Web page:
To what degree do Fed rate moves impact mortgage rates?
Updated: May 3, 2022
The economy is very complex and multi-dimensional such that moves in one part of the economy impact others.
That being said, Fed rates tend to affect short-term interest rates but not necessarily, or directly, long-term financing like mortgages.
Investors mostly decide the direction and scale of mortgage rates by buying, selling (or not buying or selling) mortgage-backed securities (MBS).
The Fed had been buying large amounts of MBS until late 2021 and ending those purchases in March. The process of decreasing overall MBS holdings is known as “normalization”. Recent Fed speakers have suggested a speeding up of normalization and even selling outright their MBS holdings. This outright selling would be a new and unprecedented change: (below through 4/27/2022):
Normalization is a larger issue for MBS than for US Treasuries, the other major source of the Fed’s attention in terms of asset purchases. Treasuries and MBS compete for the same investors, and they tend to move in the same direction. However, treasuries carry less risk than MBS, because the Federal government does not default on its obligations while mortgage borrowers sometimes do. MBS are also more susceptible to volatility.
So I wanted to look at how mortgage rates, 10-year treasuries, and the Fed’s MBS balance sheet have been moving in the long-term and also the short-term (through 4/27/2022):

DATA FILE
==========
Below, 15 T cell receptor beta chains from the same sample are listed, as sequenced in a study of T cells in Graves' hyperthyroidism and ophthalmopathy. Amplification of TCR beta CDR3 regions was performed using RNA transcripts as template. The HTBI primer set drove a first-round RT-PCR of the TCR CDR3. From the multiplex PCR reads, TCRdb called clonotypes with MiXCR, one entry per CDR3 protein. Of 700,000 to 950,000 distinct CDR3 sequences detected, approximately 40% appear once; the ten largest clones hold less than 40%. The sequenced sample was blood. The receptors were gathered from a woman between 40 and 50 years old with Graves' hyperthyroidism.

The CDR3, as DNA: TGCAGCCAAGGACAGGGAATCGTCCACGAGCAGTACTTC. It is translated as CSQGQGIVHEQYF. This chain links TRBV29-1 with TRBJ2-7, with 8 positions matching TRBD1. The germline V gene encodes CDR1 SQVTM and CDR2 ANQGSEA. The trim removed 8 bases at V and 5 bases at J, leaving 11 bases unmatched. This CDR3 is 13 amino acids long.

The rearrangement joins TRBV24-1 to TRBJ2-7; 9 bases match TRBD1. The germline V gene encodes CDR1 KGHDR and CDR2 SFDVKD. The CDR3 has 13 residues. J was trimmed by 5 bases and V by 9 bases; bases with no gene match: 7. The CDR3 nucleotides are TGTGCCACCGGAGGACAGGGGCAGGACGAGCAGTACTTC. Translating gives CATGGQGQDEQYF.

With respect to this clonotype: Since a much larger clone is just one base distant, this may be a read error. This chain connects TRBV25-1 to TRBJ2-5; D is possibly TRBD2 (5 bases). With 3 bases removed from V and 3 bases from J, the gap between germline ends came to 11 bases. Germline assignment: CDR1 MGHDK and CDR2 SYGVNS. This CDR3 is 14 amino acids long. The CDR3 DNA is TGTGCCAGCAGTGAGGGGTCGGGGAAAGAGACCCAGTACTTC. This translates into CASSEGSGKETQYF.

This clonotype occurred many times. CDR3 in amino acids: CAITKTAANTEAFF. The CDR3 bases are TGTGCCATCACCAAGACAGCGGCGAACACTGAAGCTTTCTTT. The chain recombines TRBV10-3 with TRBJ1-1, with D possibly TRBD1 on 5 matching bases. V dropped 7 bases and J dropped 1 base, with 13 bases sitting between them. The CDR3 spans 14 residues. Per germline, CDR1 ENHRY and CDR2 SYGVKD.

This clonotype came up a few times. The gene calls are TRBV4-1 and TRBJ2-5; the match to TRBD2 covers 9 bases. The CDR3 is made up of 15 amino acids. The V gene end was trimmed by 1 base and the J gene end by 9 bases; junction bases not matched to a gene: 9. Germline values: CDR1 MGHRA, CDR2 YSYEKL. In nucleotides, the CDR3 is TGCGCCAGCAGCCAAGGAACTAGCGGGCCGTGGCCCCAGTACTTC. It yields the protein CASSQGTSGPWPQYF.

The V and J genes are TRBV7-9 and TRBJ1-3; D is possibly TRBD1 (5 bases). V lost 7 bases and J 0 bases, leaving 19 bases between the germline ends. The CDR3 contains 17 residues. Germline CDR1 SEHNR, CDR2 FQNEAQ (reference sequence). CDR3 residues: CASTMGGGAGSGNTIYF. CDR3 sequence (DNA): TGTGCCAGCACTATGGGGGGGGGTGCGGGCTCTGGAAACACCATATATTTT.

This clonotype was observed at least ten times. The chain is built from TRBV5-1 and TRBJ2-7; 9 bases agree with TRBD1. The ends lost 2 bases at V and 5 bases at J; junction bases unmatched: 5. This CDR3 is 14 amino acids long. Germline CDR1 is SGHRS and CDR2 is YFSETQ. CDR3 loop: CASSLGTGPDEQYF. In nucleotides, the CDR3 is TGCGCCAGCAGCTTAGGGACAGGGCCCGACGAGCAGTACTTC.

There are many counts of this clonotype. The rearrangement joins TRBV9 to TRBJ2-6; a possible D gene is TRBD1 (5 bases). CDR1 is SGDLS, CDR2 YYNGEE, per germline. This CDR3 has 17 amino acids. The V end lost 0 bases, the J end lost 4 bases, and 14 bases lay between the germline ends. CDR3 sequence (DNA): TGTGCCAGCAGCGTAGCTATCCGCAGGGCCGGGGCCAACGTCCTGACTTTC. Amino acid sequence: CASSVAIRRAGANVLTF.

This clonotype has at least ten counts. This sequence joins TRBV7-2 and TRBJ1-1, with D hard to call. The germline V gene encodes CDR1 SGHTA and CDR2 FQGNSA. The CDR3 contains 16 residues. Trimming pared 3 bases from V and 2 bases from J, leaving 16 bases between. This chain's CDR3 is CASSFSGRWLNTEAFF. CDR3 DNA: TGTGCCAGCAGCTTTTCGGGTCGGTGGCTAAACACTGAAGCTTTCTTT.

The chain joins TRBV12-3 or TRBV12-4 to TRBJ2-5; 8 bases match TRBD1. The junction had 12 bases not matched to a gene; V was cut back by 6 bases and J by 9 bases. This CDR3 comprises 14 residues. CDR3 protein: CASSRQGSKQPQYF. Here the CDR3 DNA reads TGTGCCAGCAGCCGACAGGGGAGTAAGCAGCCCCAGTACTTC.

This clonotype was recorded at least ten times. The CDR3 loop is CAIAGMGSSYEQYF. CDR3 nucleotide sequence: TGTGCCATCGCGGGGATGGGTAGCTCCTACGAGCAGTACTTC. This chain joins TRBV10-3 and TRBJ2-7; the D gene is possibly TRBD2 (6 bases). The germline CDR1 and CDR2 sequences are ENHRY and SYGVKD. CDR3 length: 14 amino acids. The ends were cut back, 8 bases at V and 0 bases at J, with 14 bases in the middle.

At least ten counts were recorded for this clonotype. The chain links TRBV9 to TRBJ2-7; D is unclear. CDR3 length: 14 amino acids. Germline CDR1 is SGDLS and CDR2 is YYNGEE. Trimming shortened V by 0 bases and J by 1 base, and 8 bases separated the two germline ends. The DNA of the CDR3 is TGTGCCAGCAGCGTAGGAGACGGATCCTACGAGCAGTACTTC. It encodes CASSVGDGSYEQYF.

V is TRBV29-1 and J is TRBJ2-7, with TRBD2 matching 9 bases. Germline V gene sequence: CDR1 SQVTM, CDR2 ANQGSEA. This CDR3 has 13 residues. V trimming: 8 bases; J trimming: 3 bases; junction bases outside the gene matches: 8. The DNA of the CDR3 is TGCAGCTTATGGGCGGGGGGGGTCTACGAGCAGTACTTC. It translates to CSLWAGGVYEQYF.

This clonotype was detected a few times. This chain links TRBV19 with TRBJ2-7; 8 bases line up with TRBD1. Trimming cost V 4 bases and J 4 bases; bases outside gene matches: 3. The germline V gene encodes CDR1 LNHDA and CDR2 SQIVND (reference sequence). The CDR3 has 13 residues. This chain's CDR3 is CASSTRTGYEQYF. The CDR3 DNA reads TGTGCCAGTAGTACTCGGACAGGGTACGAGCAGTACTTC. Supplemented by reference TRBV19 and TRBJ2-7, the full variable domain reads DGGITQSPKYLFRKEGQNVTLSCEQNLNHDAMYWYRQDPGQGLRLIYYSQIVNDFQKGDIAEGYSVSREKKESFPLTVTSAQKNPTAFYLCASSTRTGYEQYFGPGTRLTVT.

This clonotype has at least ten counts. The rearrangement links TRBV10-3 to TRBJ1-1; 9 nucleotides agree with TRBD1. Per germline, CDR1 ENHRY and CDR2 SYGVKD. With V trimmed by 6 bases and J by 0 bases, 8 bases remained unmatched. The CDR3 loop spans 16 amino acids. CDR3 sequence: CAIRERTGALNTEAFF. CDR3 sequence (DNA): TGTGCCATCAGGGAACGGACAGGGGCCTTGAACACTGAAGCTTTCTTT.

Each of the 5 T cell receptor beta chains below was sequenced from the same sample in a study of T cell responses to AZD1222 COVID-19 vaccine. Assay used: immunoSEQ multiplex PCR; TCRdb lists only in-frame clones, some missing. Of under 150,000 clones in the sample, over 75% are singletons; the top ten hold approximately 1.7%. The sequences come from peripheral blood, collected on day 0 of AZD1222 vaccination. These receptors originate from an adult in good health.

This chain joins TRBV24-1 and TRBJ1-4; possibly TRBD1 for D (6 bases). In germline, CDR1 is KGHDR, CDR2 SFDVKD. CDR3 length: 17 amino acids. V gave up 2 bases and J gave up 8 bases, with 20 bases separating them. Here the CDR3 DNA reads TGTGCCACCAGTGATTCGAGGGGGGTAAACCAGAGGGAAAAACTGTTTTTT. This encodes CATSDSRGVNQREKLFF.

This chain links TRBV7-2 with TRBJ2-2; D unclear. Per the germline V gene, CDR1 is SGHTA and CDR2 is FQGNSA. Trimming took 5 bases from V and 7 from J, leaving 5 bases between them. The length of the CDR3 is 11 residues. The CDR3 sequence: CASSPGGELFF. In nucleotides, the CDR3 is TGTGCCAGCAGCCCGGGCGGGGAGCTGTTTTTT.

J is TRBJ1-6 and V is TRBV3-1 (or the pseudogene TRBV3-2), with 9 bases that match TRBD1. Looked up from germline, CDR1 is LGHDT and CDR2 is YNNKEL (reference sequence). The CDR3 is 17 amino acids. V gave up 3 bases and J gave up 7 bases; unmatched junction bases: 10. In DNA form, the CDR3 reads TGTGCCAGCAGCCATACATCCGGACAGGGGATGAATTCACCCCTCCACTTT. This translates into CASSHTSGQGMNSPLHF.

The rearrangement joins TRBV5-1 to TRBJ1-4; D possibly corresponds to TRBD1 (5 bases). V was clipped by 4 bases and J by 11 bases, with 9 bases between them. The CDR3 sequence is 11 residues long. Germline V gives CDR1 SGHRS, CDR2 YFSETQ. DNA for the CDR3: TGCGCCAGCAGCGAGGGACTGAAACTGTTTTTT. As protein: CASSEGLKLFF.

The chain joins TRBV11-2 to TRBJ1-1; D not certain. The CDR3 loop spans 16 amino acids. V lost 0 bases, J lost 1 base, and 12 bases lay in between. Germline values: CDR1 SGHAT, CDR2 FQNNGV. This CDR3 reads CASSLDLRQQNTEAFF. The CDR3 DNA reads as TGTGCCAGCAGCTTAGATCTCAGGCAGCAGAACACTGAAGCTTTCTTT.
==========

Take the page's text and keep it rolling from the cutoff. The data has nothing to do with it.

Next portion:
Looking at the graph from 12/31/2019 to 4/27/2022:
The Fed’s selling off of their MBS positions is causing mortgage rates to increase at a faster pace than the 10-year yields. Thus, the MBS market is underperforming the treasury market despite all of the headlines touting the robustness of housing, supply/demand issues, fundamentals, etc. that we have spoken about in other places.
The mortgage market is not looking at rate hikes. Rather, it is looking at the Fed’s normalization outlook. How quickly will the Fed stop reinvesting MBS proceeds???
The bond market has priced in rate hikes and priced in some of that normalization curve:
The question is, has the bond market over- or under-accounted for the Fed’s normalization. With yields across the curve basically pushing 3, perhaps corporate and MBS bond investors can start to relieve some pressure on these fixed income markets. Or….are we only getting started with the bond market carnage?